I finally found a use case that makes sense for DSL. In truth it’s not really a DSL but a T-DSL. The T stands for transformative. A perfect example of a Transformative-DSL would be something like spec. Where TSON and XML are simple containers for the DSL.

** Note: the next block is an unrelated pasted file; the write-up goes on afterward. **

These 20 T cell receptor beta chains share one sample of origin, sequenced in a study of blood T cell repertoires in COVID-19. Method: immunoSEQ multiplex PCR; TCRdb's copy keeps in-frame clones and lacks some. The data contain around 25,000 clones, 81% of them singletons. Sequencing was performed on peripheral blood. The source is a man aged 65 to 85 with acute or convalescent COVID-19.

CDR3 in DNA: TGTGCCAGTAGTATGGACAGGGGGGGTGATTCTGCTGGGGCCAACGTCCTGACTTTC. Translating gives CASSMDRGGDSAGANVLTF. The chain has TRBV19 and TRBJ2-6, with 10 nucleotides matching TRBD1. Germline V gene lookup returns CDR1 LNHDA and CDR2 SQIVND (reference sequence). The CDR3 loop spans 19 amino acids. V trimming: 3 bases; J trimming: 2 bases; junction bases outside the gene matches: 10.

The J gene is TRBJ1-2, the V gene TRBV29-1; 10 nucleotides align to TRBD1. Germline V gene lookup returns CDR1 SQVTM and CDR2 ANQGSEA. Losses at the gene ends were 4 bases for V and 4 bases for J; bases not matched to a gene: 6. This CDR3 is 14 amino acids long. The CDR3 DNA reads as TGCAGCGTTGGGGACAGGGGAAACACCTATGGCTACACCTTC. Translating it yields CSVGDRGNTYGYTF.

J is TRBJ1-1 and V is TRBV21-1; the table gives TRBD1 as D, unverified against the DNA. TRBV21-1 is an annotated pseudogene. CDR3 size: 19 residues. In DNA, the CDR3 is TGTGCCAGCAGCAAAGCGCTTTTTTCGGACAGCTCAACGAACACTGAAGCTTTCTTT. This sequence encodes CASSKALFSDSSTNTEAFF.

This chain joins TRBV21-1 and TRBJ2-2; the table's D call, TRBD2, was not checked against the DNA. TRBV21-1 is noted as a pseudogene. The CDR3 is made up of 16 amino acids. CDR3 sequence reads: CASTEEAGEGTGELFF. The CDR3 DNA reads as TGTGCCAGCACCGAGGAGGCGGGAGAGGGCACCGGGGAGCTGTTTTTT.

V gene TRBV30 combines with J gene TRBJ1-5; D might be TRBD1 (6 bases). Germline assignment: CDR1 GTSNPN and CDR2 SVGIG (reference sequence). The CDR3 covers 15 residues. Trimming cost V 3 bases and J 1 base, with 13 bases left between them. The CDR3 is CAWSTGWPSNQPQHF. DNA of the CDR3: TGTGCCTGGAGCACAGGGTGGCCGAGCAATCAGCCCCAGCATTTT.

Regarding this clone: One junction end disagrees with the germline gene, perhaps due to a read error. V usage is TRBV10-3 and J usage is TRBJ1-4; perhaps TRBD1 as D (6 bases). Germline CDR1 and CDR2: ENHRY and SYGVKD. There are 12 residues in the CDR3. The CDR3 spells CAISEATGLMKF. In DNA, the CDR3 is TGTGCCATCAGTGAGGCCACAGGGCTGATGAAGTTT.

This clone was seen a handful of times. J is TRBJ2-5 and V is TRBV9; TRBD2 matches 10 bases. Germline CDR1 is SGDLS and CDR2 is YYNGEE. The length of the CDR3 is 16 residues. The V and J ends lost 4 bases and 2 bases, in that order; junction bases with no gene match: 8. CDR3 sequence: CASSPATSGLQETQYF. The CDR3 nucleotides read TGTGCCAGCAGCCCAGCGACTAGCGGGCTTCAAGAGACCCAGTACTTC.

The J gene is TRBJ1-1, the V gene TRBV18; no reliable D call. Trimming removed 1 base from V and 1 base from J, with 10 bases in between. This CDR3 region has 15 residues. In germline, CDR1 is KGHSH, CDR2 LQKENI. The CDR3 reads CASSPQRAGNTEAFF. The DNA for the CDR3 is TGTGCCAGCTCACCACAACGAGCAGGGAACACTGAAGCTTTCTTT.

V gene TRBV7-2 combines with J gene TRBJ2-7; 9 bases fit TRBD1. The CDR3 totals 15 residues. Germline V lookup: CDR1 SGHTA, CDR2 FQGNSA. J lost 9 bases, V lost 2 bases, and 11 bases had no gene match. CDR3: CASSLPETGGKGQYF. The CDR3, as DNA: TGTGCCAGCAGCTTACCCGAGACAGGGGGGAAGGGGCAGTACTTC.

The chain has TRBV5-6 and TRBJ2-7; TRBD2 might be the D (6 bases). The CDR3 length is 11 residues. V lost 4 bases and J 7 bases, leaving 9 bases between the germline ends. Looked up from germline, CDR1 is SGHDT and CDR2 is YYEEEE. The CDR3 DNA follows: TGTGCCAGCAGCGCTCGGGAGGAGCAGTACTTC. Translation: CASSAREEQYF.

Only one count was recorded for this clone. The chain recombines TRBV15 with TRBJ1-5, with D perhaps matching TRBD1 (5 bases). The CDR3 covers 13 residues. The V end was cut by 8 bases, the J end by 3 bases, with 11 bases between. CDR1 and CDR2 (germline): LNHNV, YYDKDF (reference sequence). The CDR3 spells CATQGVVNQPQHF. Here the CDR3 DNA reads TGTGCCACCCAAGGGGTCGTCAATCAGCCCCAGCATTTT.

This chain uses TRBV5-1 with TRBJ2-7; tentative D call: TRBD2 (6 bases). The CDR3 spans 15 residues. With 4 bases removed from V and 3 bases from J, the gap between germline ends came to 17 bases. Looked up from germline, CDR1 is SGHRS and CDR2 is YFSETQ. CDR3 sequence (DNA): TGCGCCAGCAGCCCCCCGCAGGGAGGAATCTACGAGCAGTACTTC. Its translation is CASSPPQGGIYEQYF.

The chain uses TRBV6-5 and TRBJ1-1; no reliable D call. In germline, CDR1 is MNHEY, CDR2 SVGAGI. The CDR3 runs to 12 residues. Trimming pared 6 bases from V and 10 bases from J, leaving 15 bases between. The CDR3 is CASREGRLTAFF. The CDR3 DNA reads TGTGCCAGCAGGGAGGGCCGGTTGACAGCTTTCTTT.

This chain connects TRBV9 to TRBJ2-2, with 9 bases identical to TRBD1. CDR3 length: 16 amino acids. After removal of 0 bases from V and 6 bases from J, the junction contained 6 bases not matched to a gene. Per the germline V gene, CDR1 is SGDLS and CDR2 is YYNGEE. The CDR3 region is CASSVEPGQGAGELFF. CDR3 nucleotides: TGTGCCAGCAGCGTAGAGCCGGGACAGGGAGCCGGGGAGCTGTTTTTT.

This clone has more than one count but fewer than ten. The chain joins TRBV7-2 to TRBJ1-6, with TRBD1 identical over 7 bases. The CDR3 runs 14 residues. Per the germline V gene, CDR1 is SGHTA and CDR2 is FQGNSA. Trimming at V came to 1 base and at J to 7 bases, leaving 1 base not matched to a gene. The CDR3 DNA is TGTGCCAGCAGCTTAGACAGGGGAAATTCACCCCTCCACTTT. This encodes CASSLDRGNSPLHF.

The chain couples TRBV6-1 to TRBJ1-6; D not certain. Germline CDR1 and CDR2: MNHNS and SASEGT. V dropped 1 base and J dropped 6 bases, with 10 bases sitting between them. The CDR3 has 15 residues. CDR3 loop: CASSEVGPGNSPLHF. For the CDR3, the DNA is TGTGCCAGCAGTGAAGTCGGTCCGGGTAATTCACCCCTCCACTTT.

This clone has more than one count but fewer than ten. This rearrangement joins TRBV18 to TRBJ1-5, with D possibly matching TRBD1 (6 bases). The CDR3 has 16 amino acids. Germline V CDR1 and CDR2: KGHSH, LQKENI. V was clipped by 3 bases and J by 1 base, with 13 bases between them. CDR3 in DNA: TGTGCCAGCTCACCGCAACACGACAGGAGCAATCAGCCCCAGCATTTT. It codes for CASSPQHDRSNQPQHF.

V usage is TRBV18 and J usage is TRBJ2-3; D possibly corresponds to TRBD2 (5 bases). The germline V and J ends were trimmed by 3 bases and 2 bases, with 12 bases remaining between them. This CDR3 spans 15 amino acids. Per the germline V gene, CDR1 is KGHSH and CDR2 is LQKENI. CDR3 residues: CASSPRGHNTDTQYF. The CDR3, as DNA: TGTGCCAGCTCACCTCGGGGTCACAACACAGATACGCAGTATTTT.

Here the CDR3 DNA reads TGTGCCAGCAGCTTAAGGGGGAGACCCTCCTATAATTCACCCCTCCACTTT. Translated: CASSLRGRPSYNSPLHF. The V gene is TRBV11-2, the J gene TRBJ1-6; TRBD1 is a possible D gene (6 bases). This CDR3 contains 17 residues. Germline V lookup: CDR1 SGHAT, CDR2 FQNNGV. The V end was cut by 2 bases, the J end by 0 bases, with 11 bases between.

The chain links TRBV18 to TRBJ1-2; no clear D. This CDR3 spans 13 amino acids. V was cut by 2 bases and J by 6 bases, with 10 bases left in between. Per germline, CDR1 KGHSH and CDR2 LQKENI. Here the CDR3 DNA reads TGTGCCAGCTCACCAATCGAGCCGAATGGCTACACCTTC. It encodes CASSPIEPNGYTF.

As an example of a DSL anti-pattern; consider the puppet DSL. The DSL itself is constructed in Ruby and the configuration that drives the actions are also constructed in Ruby. This method of configuration tightly binds the configuration itself to the underlying DSL implementation. The configuration is no longer transformative across like patterns. It depends on Ruby itself being cross-platform. Thus making Ruby dependency the overall architecture.